Cartmel Racecourse

Cartmel Racecourse  Cartmel Racecourse is situated in the picturesque medieval village of Cartmel, on the edge of the Lake District, in Cumbria. Horseracing first took place at Cartmel in 1856 and, originally, was limited to just one fixture a year, on Whit Monday. Nowadays, Cartmel still only stages seven fixtures a year, but boasts a modern grandstand, restaurant and hospitality facilities.



Course Characteristics

Cartmel is a left-handed, sharp, undulating oval, bisected by the finishing straight. There are just six, stiff fences, or four hurdles, on each circuit of the track, which is only just over a mile in circumference. Cartmel has the distinction of having the longest run-in of any National Hunt course in the country, at half a mile. The idiosyncrasies of Cartmel often produce course specialists.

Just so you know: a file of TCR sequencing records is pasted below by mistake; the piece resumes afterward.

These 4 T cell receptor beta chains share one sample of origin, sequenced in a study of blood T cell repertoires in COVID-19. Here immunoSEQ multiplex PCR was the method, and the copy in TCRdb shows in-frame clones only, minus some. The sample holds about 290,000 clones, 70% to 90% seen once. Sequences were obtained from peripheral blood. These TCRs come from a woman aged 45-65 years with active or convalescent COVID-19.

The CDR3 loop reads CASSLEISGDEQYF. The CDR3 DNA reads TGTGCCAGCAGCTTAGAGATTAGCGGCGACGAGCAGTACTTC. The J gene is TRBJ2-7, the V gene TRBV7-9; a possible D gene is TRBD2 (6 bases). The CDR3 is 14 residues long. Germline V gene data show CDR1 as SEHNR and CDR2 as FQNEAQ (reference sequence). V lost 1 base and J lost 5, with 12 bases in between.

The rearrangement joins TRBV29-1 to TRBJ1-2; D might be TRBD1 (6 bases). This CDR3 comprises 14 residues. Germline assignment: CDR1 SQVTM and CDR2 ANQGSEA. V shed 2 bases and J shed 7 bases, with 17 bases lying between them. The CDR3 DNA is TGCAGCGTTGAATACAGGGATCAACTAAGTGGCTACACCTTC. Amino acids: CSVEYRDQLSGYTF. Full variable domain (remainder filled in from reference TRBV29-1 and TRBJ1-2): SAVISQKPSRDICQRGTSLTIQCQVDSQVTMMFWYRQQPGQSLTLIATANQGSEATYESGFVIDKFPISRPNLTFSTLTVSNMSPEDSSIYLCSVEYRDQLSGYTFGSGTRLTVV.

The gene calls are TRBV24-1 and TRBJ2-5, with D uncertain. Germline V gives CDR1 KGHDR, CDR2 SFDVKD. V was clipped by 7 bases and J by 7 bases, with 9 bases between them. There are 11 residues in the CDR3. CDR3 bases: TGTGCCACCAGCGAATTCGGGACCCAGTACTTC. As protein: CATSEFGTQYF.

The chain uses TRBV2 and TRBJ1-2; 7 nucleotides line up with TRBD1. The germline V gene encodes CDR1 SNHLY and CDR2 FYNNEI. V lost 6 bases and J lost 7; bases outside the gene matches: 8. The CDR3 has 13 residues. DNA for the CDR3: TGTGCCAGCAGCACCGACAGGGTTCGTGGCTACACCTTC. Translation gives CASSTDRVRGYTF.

Track Facts

By far the most famous event in the history of Cartmel racecourse was an attempted betting coup in August 1974, which became known as the “Gay Future Affair.” Essentially, a diverse cast of characters, who became known as the “Cork Mafia”, attempted to defraud bookmakers by substituting one horse for another. The substitute won by 15 lengths at 10/1, but the coup was discovered, bookmakers refused to pay out and the ringleaders were eventually warned off for 10 years.

Cartmel staged a two-day fixture in July, featuring the inaugural running of the Cumbria Crystal Trophy Handicap Hurdle, for the first time in 2012.

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